AI Can Make Sure Cancer Patients Get Just Enough (but Not Too Much) Treatment
QUALITY OF LIFE. Patients with glioblastoma, a malignant tumor in the brain or spinal cord, typically live no more than five years after receiving their diagnosis. And those five years can be painful — in an effort to minimize the tumor, doctors often prescribe a combination of radiation therapy and drugs that can cause debilitating side effects for patients.
Now, researchers from MIT Media Lab have developed artificial intelligence (AI) that can determine the minimum drug doses needed to effectively shrink glioblastoma patients’ tumors. They plan to present their research at Stanford University’s 2018 Machine Learning for Healthcare conference.
CARROT AND STICK. To create an AI that could determine the best dosing regimen for glioblastoma patients, the MIT researchers turned to a training technique known as reinforcement learning (RL).
First, they created a testing group of 50 simulated glioblastoma patients based on a large dataset of those that had previously undergone treatment for their disease. Then they asked their AI to recommend doses of several drugs typically used to treat glioblastoma [oftemozolomide (TMZ) and a combination of procarbazine, lomustine, and vincristine (PVC)] for each patient at regular intervals (either weeks or months).
After the AI prescribed a dose, it would check a computer model capable of predicting how likely a dose is to shrink a tumor. When the AI prescribed a tumor-shrinking dosage, it received a reward. However, if the AI simply prescribed the maximum dose all the time, it received a penalty.
According to the researchers, this need to strike a balance between a goal and the consequences of an action — in this case, tumor reduction and patient quality of life respectively — is unique in the field of RL. Other RL models simply work toward a goal; for example, DeepMind’s AlphaZero simply has to focus on winning a game.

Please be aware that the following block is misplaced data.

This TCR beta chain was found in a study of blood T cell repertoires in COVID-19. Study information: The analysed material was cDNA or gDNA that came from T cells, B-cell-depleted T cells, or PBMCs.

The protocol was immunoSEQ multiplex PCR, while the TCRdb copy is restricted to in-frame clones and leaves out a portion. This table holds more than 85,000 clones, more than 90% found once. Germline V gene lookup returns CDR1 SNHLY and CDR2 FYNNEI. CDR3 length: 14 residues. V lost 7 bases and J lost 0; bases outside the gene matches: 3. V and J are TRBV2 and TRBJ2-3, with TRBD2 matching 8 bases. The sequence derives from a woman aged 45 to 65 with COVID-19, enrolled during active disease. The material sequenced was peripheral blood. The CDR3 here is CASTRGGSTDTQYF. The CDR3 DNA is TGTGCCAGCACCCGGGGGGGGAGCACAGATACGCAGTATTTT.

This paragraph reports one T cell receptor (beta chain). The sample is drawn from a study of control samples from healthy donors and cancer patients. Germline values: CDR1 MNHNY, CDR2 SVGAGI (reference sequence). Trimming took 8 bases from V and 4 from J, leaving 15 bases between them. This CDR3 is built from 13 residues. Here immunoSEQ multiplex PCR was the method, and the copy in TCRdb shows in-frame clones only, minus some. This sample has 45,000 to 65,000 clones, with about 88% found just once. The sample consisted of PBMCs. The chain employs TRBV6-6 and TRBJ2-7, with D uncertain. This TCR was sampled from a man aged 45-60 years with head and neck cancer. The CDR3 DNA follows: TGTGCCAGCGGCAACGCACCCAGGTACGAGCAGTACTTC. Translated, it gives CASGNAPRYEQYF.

“If all we want to do is reduce the mean tumor diameter, and let it take whatever actions it wants, it will administer drugs irresponsibly,” principal investigator Pratik Shah told MIT News. “Instead, we said, ‘We need to reduce the harmful actions it takes to get to that outcome.’”
GETTING PERSONAL. The AI conducted about 20,000 test runs for each simulated patient to complete its training. Next, the researchers tested the AI on a group of 50 new simulated patients and found it could decrease both the doses and their frequency while still reducing tumor size. It could also take into account information specific to each patient, such as their tumor size, medical history, and biomarkers.
“We said [to the model], ‘Do you have to administer the same dose for all the patients? And it said, ‘No. I can give a quarter dose to this person, half to this person, and maybe we skip a dose for this person,’” said Shah. “That was the most exciting part of this work, where we are able to generate precision medicine-based treatments by conducting one-person trials using unorthodox machine-learning architectures.”
The AI will still need to undergo further testing and vetting by the Food and Drug Administration (FDA) before doctors could put it into practice. But if it passes those tests, it could eventually help people with glioblastoma attack their brain tumors without causing them more pain in the process.